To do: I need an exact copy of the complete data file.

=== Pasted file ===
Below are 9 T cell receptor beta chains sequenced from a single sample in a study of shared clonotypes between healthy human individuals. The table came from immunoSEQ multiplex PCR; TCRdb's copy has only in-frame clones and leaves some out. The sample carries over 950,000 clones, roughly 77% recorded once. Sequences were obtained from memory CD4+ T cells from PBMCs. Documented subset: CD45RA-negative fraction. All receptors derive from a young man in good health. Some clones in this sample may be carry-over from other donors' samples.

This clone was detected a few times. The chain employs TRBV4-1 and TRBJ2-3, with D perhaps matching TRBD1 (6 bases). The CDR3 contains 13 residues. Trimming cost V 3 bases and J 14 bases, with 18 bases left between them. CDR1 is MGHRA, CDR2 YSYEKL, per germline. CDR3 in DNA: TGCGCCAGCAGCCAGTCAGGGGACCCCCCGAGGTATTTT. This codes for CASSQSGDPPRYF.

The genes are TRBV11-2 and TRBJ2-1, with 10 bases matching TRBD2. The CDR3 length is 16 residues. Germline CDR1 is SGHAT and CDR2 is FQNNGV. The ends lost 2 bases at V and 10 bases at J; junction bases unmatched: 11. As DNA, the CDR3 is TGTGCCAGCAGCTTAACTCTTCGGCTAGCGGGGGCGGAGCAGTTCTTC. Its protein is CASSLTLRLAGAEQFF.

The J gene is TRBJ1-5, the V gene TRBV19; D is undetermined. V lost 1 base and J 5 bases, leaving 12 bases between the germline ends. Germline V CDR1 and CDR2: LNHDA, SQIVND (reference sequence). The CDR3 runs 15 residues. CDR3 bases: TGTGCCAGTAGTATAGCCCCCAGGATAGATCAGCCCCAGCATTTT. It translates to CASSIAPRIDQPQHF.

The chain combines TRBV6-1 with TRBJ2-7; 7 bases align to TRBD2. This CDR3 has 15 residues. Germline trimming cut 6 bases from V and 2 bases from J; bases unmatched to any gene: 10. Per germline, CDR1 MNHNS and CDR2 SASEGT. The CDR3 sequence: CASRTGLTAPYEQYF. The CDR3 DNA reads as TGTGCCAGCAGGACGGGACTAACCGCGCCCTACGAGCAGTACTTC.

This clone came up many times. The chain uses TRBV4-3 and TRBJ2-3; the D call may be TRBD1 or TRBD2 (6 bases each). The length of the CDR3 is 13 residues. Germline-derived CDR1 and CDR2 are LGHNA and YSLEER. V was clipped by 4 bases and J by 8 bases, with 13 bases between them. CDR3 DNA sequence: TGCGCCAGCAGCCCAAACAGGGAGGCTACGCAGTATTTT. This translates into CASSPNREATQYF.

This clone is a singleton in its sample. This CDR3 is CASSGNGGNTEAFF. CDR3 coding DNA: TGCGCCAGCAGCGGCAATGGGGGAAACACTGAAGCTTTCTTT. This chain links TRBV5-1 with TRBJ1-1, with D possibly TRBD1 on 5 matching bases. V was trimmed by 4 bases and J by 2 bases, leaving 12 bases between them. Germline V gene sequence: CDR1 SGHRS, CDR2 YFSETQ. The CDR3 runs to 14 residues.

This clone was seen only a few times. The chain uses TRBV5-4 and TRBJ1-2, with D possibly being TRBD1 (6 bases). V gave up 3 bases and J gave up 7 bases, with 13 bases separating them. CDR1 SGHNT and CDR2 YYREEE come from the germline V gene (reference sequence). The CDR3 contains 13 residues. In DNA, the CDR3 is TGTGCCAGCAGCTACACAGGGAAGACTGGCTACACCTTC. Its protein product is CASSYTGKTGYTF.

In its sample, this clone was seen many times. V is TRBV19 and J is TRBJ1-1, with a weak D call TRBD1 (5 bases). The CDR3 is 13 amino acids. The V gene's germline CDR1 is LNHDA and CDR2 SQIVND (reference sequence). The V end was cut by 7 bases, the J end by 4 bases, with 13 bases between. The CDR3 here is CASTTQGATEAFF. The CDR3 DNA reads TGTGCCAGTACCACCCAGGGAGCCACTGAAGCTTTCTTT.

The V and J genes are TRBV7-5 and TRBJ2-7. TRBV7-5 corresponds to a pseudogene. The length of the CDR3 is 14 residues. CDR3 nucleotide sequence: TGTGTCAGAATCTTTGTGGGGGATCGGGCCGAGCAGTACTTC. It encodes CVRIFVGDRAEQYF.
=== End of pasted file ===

Below are 9 T cell receptor beta chains sequenced from a single sample in a study of shared clonotypes between healthy human individuals. The table came from immunoSEQ multiplex PCR; TCRdb's copy has only in-frame clones and leaves some out. The sample carries over 950,000 clones, roughly 77% recorded once. Sequences were obtained from memory CD4+ T cells from PBMCs. Documented subset: CD45RA-negative fraction. All receptors derive from a young man in good health. Some clones in this sample may be carry-over from other donors' samples.

This clone was detected a few times. The chain employs TRBV4-1 and TRBJ2-3, with D perhaps matching TRBD1 (6 bases). The CDR3 contains 13 residues. Trimming cost V 3 bases and J 14 bases, with 18 bases left between them. CDR1 is MGHRA, CDR2 YSYEKL, per germline. CDR3 in DNA: TGCGCCAGCAGCCAGTCAGGGGACCCCCCGAGGTATTTT. This codes for CASSQSGDPPRYF.

The genes are TRBV11-2 and TRBJ2-1, with 10 bases matching TRBD2. The CDR3 length is 16 residues. Germline CDR1 is SGHAT and CDR2 is FQNNGV. The ends lost 2 bases at V and 10 bases at J; junction bases unmatched: 11. As DNA, the CDR3 is TGTGCCAGCAGCTTAACTCTTCGGCTAGCGGGGGCGGAGCAGTTCTTC. Its protein is CASSLTLRLAGAEQFF.

The J gene is TRBJ1-5, the V gene TRBV19; D is undetermined. V lost 1 base and J 5 bases, leaving 12 bases between the germline ends. Germline V CDR1 and CDR2: LNHDA, SQIVND (reference sequence). The CDR3 runs 15 residues. CDR3 bases: TGTGCCAGTAGTATAGCCCCCAGGATAGATCAGCCCCAGCATTTT. It translates to CASSIAPRIDQPQHF.

The chain combines TRBV6-1 with TRBJ2-7; 7 bases align to TRBD2. This CDR3 has 15 residues. Germline trimming cut 6 bases from V and 2 bases from J; bases unmatched to any gene: 10. Per germline, CDR1 MNHNS and CDR2 SASEGT. The CDR3 sequence: CASRTGLTAPYEQYF. The CDR3 DNA reads as TGTGCCAGCAGGACGGGACTAACCGCGCCCTACGAGCAGTACTTC.

This clone came up many times. The chain uses TRBV4-3 and TRBJ2-3; the D call may be TRBD1 or TRBD2 (6 bases each). The length of the CDR3 is 13 residues. Germline-derived CDR1 and CDR2 are LGHNA and YSLEER. V was clipped by 4 bases and J by 8 bases, with 13 bases between them. CDR3 DNA sequence: TGCGCCAGCAGCCCAAACAGGGAGGCTACGCAGTATTTT. This translates into CASSPNREATQYF.

This clone is a singleton in its sample. This CDR3 is CASSGNGGNTEAFF. CDR3 coding DNA: TGCGCCAGCAGCGGCAATGGGGGAAACACTGAAGCTTTCTTT. This chain links TRBV5-1 with TRBJ1-1, with D possibly TRBD1 on 5 matching bases. V was trimmed by 4 bases and J by 2 bases, leaving 12 bases between them. Germline V gene sequence: CDR1 SGHRS, CDR2 YFSETQ. The CDR3 runs to 14 residues.

This clone was seen only a few times. The chain uses TRBV5-4 and TRBJ1-2, with D possibly being TRBD1 (6 bases). V gave up 3 bases and J gave up 7 bases, with 13 bases separating them. CDR1 SGHNT and CDR2 YYREEE come from the germline V gene (reference sequence). The CDR3 contains 13 residues. In DNA, the CDR3 is TGTGCCAGCAGCTACACAGGGAAGACTGGCTACACCTTC. Its protein product is CASSYTGKTGYTF.

In its sample, this clone was seen many times. V is TRBV19 and J is TRBJ1-1, with a weak D call TRBD1 (5 bases). The CDR3 is 13 amino acids. The V gene's germline CDR1 is LNHDA and CDR2 SQIVND (reference sequence). The V end was cut by 7 bases, the J end by 4 bases, with 13 bases between. The CDR3 here is CASTTQGATEAFF. The CDR3 DNA reads TGTGCCAGTACCACCCAGGGAGCCACTGAAGCTTTCTTT.

The V and J genes are TRBV7-5 and TRBJ2-7. TRBV7-5 corresponds to a pseudogene. The length of the CDR3 is 14 residues. CDR3 nucleotide sequence: TGTGTCAGAATCTTTGTGGGGGATCGGGCCGAGCAGTACTTC. It encodes CVRIFVGDRAEQYF.